Guardian: Guardians tend to prefer thinking before speaking and preparing in advance. Since remote interaction is often live, real-time, and unstructured, Guardians may be less likely to engage or contribute unless they have some time to process before being put on the spot.

  1. Pre-send detailed materials for review
  2. Have someone taking detailed notes and periodically show their screen;  call out that notes will be captured
  3. Pre-collect ideas for ideation (via surveys, polls, or email) or share any activating questions before the call so they have time to process
  4. Encourage use of an in-meeting chat function so that they have an outlet to share their thoughts
  5. Use virtual breakout groups to have smaller conversations in a bigger meeting so that they feel more comfortable speaking up

Driver: Virtual collaboration often leads to call after call and, as a result, Drivers may be eager to stop talking and “just get it done.” Showing them that each interaction is worth their time and attention can encourage their participation and engagement.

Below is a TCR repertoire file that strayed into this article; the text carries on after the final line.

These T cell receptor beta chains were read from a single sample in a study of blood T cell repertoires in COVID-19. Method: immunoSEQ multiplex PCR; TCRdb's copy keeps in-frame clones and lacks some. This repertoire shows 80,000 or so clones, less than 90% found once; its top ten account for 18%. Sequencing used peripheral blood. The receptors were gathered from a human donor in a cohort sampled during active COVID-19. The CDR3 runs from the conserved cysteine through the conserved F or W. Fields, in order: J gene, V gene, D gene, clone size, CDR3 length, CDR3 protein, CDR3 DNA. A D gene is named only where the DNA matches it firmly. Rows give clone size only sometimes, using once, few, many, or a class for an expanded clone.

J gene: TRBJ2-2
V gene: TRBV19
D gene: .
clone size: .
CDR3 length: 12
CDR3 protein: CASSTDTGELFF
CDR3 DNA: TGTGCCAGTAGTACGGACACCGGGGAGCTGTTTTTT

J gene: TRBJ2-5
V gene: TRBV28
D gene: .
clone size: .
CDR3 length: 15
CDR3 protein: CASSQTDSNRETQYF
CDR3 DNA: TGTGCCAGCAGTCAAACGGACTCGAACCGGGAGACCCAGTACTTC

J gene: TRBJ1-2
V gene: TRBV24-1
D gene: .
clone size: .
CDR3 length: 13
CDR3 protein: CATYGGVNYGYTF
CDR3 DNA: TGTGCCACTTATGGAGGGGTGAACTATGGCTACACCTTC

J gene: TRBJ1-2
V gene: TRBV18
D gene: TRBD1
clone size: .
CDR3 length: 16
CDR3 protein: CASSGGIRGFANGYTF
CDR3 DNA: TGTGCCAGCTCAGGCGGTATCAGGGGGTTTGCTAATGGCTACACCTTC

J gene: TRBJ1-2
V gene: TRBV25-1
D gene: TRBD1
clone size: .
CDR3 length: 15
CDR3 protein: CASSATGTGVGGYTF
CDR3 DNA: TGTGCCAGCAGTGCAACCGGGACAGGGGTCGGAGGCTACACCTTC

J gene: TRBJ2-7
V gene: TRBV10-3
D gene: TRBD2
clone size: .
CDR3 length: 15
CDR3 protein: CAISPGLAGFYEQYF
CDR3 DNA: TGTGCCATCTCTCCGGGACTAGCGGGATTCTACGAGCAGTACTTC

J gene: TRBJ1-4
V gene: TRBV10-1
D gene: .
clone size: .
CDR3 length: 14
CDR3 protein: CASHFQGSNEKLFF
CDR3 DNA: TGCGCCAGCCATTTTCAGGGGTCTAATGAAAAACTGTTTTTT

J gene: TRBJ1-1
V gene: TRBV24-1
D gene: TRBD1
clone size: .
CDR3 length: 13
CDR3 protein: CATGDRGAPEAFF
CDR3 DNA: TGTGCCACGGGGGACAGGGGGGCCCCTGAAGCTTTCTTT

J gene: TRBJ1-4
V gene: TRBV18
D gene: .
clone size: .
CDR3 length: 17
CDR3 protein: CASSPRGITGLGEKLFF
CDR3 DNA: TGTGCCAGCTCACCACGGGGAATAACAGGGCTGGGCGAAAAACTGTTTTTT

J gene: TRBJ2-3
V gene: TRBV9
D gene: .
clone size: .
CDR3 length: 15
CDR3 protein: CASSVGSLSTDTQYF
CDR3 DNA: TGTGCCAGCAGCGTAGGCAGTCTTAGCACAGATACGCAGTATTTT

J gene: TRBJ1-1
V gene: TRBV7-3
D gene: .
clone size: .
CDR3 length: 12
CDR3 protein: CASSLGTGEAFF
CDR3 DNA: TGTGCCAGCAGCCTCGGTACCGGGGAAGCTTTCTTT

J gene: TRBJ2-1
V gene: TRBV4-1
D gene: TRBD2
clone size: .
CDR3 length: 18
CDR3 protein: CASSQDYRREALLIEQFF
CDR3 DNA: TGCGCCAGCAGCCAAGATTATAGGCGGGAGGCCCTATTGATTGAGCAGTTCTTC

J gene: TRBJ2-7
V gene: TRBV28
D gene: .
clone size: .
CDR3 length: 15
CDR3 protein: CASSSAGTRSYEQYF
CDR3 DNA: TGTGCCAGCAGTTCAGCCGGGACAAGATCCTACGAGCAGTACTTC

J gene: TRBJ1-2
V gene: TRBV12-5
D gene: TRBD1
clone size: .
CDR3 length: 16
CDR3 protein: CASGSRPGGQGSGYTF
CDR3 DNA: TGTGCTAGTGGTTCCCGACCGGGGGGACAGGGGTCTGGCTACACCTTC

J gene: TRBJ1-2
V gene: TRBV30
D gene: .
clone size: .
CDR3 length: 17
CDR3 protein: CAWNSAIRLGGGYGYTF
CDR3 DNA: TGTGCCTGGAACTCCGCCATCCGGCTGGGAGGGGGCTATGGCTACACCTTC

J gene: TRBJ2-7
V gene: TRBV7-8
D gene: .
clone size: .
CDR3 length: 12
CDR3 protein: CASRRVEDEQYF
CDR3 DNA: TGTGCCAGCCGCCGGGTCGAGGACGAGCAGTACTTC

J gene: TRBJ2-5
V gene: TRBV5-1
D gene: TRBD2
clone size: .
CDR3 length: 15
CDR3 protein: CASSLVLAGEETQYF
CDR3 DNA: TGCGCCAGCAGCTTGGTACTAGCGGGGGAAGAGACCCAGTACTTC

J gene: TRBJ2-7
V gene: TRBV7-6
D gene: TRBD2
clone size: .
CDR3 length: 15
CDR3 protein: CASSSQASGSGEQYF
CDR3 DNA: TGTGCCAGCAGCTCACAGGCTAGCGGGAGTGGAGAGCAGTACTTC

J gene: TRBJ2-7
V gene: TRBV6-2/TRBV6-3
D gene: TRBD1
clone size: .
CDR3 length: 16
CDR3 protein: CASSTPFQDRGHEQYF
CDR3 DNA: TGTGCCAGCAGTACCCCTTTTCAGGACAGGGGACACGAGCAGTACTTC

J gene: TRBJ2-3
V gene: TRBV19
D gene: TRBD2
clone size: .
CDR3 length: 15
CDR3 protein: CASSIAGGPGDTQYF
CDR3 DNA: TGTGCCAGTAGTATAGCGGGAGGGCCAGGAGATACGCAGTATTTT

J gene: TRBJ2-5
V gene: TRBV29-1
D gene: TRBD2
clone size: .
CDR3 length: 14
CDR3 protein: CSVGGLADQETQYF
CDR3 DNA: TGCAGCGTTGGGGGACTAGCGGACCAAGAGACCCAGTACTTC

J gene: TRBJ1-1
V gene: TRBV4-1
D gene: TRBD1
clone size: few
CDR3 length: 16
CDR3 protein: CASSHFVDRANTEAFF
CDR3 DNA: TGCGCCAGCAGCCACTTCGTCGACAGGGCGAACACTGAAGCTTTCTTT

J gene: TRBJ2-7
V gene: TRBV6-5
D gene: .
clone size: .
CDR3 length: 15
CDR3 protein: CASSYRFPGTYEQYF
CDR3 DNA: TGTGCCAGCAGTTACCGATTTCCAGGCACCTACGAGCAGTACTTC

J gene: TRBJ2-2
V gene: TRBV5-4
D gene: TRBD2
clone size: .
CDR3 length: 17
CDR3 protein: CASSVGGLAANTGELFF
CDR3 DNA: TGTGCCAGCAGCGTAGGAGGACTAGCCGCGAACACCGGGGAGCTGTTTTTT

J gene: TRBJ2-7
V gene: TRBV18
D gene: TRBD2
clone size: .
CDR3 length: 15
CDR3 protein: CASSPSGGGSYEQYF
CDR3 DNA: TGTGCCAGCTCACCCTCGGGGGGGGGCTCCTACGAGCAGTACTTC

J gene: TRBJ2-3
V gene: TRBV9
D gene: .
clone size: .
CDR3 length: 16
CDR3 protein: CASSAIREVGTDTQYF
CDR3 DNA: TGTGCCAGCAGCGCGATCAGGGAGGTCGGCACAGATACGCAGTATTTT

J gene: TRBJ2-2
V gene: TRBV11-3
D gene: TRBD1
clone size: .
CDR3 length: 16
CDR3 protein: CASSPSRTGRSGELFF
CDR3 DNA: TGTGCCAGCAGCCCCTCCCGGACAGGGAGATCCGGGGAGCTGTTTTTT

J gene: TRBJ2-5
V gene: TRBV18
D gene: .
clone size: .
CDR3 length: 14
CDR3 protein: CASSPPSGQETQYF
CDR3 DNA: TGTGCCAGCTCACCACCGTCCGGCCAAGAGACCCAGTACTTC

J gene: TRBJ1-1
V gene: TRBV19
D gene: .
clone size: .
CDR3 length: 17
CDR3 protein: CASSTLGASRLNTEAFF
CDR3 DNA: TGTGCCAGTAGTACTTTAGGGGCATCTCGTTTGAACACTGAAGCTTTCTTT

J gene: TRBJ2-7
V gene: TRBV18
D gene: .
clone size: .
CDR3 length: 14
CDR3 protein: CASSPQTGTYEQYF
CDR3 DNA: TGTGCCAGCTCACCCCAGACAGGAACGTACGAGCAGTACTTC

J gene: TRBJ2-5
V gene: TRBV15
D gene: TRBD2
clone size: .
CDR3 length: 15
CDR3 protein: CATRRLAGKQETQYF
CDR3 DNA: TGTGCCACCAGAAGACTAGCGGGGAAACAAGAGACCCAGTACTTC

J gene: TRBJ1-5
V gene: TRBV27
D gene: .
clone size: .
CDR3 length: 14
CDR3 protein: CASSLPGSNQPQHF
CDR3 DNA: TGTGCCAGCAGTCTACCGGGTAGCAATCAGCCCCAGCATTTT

1. Share a static image of the agenda and check off each item as it is completed
  2. Keep group sizes on calls small
  3. Call out how long you will need them, and remind them that efficiency comes from focus
  4. Have key activating questions predeveloped
  5. At the end of the call, recap highlights, what you accomplished, and why it matters

Pioneer: When stuck at home, Pioneers are most likely to have cabin fever, both mentally and physically. Anything that can serve as an outlet for their thoughts and creativity can help them harness their energy productively.